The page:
US position in Iraq in jeopardy after strikes

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Senior Donald Trump administration officials insisted today that a series of strikes into Iraq and Syria were a defensive measure taken after a suspected Iran-backed attack this weekend killed an American contractor and wounded several US troops.

“We are not looking for any conflict in the Middle East,” the senior State Department official told reporters on Monday. “But we are not going to let Iran get away with using a proxy force to attack American interests.”

But the move to hit two targets inside Iraq, which senior State Department officials said came after 11 attacks by Iranian proxies on Iraqi bases in the past two months, has already led to severe condemnation from the embattled government in Baghdad.

Iraq has extended a tenuous invitation to 5,200 American troops to fight the Islamic State (IS) in the war-torn nation. But it’s not clear how the invitation would extend to any effort to deal with provocations from Iran-backed groups, such as Kataib Hezbollah.

In a statement Dec. 29, the Iraqi government called the bombings, which the Pentagon characterized as “precision defensive strikes,” a “dangerous violation” of the rules for the US military to fight IS. Iraq promised it would review US ties after the strikes.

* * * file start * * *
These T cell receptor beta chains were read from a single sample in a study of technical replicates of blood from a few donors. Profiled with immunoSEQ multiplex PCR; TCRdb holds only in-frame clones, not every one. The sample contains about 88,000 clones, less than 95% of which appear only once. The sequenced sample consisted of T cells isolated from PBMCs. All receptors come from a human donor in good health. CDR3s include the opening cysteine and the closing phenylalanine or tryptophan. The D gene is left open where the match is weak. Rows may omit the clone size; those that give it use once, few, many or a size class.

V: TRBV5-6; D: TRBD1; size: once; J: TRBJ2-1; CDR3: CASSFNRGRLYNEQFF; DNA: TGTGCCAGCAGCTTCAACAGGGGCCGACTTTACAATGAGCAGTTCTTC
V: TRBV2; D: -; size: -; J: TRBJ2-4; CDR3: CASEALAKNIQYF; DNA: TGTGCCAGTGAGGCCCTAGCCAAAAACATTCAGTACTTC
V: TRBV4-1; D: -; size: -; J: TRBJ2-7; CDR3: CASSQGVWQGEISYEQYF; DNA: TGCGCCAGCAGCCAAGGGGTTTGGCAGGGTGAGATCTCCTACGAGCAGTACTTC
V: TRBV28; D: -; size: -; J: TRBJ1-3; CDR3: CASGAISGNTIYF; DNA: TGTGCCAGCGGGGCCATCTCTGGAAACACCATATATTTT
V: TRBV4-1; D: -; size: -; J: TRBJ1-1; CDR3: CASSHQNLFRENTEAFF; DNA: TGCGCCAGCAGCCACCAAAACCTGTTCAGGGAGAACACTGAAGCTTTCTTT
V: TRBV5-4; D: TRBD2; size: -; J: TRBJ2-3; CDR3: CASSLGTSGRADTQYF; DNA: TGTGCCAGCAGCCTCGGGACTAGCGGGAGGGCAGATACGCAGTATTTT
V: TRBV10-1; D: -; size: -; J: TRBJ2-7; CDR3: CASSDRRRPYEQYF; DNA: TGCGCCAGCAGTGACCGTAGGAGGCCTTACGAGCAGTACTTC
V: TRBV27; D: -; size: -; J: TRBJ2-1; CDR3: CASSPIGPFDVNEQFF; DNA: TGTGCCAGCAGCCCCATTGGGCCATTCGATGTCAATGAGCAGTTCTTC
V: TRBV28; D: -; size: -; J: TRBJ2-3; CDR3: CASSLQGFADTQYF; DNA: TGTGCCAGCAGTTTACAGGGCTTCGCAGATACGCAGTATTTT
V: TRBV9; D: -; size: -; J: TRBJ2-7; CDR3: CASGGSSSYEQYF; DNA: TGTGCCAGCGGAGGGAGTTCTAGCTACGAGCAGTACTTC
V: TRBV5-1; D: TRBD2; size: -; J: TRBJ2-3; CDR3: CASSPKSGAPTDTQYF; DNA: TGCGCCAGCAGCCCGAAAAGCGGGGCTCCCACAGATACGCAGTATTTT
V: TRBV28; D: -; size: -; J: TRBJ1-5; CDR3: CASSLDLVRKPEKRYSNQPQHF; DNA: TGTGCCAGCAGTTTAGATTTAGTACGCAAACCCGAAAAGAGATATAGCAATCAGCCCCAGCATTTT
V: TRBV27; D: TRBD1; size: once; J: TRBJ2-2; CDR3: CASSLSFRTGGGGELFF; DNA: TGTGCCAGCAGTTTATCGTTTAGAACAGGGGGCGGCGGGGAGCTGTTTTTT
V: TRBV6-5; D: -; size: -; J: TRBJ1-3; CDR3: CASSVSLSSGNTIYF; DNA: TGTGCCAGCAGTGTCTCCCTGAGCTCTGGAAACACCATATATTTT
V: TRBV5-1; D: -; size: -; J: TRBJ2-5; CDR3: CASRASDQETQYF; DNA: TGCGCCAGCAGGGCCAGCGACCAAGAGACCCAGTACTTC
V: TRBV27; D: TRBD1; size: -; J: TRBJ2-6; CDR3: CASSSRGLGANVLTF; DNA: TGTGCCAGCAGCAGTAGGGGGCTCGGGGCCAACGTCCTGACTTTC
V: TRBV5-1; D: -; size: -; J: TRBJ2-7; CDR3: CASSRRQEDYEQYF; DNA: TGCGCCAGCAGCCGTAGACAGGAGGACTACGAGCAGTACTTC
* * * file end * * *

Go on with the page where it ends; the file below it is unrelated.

The senior US official who spoke today said the Trump administration warned Iraq many times about the possibility of a strike to deal with Iranian actions, which have increased since the White House removed sanctions waivers allowing allies to import Iranian oil.

A harsh reaction from Iraq and the uptick in Iranian military activity is raising new questions about the viability of keeping US troops in the country to fight IS. Prime Minister Adel Abdul Mahdi resigned amid anti-government protests that have lasted for nearly three months and left more than 500 dead.

Though Mahdi remains in place as a caretaker until a successor is named, President Barham Salih — who enjoys longstanding ties with US officials — also threatened to resign last week, further complicating the situation.

“Leaving the Iraqi political response & long-term presence of US troops aside for now, [the US-backed coalition’s] already limited operating space in Iraq is going to become a lot more constricted in the aftermath of the al-Qa'im strikes,” tweeted Alex Mello, a security analyst at Horizon Client access who covers the military situation in Iraq.

The threat of Iranian proxy rocket fire could pose a significant threat to the US-led fight against IS, he said, and Iran-backed groups could target American forces with advanced roadside bombs, putting the continuation of US supplies in jeopardy.

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Found in: Iran-US tensions

Jack Detsch is Al-Monitor’s Pentagon correspondent. Based in Washington, Detsch examines US-Middle East relations through the lens of the Defense Department. Detsch previously covered cybersecurity for Passcode, the Christian Science Monitor’s project on security and privacy in the Digital Age. Detsch also served as editorial assistant at The Diplomat Magazine and worked for NPR-affiliated stations in San Francisco. On Twitter: @JackDetsch_ALM, Email: jdetsch@al-monitor.com.

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